I'll be seeking to write a brief summary of what happened at each of our weekly tutorials, doing so as soon as possible afterwards while going back to Buckingham or (as today) in a restaurant in Chinatown, starting it before the arrival of the wun tun soup and finishing most of it before going to bed at Number Two Daughter's house in Clerkenwell.
Warning Posts about tutorials will be of interest to practically nobody. Why, then, am I proposing to write them? Purely as an experiment in seeing how I can use new technology to record the main issues discussed in a class quickly and – to me alone – usefully. This explains why I am going to write them in telegraphese*
*Telegraphese A way of writing used when I was first a student to describe a style which, because telegrams were costed by the word, dispensed with unnecessary verbs, particles etcetera when preparing a telegram, a message that was transmitted, typed by a special machine onto strips of paper which were pasted onto a telegram form and delivered by a telegraph boy on a bicycle to the addressee. In the First World War the telegraph boy was like the Angel of Death, since the War Office notified the next of kin of a soldier's death by telegram: if you saw the boy come cycling up your street, your heart only stopped pounding when you saw him knock on a neighbour's door.
Difference between autobiography and memoir: I missed some of this because I was late (carelessly applied later start of next week's meeting to this week): autobiography is about self and memoir is about others, says one authority (who? I've lost the reference) : but what about memoir about particular period in one's life?
Differences between autobiography and biography:
former (i) greater emphasis on childhood (ii) typically written later in life (iii) reliant on memory (personal recall)
latter (i) greater on adulthood (ii) written at any (adult) age (iii) reliant on written evidence and (for contemporaries) on others' stories
Antiquity of autobiography: St Augustine C5 AD typically cited: even earlier, says our resident Fertile Crescent guru, with Sinuhe the Egyptian C1900 BC and Darius the Assyrian ? BC. [Darius was of course a Persian. This error was pointed out to me by our rFCg on 13 October, two days before I made this correction.]
Term autobiography first used by Robert Southey as late as 1820.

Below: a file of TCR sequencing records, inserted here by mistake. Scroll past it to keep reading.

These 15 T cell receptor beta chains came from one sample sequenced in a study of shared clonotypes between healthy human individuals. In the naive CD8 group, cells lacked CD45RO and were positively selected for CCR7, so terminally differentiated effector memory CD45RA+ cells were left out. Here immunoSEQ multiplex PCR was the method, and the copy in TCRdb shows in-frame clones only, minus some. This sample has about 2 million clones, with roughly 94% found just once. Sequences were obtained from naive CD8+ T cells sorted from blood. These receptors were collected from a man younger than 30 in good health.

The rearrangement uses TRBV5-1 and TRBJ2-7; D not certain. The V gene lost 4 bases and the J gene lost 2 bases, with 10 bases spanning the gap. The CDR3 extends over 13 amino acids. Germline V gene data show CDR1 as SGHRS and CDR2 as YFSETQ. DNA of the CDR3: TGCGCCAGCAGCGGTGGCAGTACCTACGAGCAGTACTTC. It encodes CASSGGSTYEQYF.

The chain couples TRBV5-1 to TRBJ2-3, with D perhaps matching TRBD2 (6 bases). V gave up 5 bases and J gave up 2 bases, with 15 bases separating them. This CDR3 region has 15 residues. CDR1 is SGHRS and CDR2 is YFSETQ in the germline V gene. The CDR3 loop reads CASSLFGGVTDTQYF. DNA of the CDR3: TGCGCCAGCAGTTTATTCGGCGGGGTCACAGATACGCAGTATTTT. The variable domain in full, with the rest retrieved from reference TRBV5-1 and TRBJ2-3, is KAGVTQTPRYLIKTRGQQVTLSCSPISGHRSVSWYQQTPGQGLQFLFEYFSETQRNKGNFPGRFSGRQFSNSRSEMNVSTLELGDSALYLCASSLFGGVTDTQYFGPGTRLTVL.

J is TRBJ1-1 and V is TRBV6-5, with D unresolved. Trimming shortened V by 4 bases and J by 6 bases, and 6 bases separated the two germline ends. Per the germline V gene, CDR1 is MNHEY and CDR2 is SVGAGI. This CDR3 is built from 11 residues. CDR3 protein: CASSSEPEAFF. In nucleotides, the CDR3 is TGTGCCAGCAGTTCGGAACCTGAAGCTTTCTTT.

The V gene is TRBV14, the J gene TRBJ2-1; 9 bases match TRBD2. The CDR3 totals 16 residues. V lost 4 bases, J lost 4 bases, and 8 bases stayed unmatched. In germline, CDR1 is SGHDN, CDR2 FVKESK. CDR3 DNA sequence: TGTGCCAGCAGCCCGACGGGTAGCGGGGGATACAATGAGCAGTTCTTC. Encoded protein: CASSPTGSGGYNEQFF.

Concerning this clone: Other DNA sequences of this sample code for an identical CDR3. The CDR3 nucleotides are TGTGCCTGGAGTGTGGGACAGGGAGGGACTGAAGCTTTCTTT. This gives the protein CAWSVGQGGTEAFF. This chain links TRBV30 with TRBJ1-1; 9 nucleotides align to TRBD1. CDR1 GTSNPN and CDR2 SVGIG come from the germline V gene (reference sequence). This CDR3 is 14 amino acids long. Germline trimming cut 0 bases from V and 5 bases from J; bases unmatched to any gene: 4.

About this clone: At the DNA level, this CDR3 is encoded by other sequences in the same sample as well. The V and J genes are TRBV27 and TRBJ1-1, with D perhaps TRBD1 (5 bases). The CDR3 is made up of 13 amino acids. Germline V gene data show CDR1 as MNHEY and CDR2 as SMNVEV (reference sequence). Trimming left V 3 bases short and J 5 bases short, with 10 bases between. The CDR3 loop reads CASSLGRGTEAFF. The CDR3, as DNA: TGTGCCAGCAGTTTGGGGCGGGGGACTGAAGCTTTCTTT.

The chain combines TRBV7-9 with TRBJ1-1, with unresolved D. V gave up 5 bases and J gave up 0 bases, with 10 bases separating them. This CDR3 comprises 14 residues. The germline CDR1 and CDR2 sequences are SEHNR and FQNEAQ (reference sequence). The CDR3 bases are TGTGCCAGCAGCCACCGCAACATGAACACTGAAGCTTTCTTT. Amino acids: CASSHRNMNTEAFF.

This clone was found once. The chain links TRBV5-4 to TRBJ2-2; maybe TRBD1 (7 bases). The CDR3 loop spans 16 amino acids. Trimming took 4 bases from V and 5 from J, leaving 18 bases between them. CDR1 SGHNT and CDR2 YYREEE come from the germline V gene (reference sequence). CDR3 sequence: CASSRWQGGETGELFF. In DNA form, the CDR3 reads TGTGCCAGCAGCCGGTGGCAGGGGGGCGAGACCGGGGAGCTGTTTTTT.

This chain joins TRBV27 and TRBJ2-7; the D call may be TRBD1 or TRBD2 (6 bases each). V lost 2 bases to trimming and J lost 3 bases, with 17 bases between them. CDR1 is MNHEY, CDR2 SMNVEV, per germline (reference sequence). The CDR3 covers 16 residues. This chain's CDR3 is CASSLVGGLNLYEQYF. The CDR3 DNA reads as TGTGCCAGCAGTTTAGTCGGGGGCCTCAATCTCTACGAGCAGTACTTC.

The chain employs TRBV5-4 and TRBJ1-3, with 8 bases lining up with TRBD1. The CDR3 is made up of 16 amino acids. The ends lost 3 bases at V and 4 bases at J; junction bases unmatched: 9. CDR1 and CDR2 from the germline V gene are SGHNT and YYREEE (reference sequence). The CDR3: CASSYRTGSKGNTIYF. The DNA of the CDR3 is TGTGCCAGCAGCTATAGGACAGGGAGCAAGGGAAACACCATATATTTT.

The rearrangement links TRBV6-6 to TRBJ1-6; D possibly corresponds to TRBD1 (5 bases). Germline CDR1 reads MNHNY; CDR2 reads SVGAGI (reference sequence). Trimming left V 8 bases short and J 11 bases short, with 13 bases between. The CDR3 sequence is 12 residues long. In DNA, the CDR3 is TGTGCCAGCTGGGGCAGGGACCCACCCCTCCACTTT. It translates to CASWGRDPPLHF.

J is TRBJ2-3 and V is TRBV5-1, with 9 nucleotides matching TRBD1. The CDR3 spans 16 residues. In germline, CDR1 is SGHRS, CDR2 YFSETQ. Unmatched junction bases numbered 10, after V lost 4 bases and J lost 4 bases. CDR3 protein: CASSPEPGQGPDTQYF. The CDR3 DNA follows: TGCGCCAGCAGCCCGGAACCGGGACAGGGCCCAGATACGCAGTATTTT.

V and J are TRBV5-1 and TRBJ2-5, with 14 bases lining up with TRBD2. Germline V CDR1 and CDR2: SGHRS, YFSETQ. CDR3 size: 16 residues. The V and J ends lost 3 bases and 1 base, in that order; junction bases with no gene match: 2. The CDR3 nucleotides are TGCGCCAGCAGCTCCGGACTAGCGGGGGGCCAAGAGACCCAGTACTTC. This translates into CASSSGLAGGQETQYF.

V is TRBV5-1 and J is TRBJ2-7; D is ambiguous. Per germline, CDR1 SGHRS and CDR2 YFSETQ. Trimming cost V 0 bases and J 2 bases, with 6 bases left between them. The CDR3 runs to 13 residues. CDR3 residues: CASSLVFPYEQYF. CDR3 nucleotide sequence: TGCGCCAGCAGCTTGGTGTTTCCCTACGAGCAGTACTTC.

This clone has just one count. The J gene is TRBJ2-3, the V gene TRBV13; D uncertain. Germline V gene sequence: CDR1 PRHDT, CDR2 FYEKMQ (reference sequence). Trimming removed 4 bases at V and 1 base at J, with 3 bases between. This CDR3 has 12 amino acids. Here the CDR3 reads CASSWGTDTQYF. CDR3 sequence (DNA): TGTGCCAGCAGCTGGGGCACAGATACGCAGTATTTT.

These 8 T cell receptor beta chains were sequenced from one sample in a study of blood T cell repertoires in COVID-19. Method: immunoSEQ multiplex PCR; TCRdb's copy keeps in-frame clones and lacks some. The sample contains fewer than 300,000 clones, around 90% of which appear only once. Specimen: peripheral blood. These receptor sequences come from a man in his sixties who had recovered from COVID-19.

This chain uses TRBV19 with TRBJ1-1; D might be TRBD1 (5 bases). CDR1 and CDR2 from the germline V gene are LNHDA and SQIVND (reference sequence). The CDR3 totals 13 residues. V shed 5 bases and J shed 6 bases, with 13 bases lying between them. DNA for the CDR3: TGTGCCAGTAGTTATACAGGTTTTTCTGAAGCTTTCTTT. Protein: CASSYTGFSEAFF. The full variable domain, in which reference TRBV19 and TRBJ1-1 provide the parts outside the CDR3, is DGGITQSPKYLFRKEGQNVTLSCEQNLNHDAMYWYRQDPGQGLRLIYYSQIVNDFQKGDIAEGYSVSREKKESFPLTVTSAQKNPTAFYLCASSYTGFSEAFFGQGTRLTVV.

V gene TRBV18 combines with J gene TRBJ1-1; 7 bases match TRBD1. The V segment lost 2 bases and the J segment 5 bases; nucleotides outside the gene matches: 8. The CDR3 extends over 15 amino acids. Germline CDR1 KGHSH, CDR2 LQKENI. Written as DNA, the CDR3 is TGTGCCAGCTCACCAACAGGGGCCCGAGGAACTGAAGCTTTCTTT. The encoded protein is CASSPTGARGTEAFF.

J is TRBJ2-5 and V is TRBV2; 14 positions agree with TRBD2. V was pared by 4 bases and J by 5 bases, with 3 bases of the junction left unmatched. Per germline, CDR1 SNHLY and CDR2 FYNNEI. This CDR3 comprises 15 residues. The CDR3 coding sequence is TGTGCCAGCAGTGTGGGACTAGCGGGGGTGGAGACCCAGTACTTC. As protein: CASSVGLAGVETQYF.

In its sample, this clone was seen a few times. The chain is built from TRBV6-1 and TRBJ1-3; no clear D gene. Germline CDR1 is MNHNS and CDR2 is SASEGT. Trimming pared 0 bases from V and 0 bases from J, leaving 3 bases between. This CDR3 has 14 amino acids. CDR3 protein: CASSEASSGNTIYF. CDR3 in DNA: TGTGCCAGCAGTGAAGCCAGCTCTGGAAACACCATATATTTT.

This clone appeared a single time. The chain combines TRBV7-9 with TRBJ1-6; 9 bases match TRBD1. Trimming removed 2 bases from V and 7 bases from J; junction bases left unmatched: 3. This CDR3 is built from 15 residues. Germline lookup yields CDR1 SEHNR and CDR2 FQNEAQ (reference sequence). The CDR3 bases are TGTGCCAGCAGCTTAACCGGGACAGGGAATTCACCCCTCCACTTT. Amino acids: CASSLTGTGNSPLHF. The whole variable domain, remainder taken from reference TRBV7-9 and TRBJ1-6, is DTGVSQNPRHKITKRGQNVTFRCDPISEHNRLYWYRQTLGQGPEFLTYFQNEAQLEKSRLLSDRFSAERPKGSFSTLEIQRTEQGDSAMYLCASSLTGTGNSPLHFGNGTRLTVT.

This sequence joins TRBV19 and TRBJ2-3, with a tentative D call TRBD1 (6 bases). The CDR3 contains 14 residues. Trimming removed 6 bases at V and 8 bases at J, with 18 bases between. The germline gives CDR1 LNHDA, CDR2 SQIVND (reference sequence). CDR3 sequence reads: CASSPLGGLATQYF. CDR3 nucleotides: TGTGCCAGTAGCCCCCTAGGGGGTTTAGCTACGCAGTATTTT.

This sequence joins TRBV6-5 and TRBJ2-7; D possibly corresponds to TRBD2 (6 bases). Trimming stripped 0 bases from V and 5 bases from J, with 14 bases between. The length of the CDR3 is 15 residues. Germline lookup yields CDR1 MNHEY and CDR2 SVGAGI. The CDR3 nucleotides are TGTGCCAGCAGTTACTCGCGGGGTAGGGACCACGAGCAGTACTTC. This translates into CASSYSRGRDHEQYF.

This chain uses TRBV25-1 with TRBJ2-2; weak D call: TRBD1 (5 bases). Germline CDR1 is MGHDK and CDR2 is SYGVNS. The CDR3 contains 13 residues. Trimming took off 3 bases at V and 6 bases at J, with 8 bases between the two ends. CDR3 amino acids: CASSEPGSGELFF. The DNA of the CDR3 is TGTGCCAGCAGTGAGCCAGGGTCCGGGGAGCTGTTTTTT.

In Cs18-19, with Enlightenment attitudes being superseded by Romanticism, emphasis changing from individual in public life to him in private life. Similar trend in architecture, e.g. the corridor enables rooms to be private.
Typical 'story' of Narrative autobiography: Quest/Conversion, Confessional.
Is Narrative autobiography the norm? Cockshutt (book of the week) says Definitely. Strawson (article of the week) says Yes, but changing: can be Episodic (ODTAA [one damned thing after another]) with no consistent underlying story.
Can the Narrative demonstrate lack of success? Yes, but only if done whimsically, for why does anybody want to read about failure described seriously?
Reliability of memory: memories being blocked out, e.g. WW veterans: epigenetic [this issue not properly comprehended]: memories changing with successive recalls [read McCrone article cited via JSTOR to understand better].
After tea break
Discussion about personal study methods.
Deep reading (e.g. of weekly topic titles) versus background reading (skimming some [not all, D.G!] of those on General list).
Use of computers, specifically wordprocessors, (i) for note taking (ii) for writing. Superficial (and, it is to be hoped, preliminary) discussion of utility of databases, optical character reading, voice recorders and voice recognition software.
A post on a blog can subsequently be revised. Colleagues might like to suggest amendments to this, as some of the issues discussed merit fuller or clearer annotation.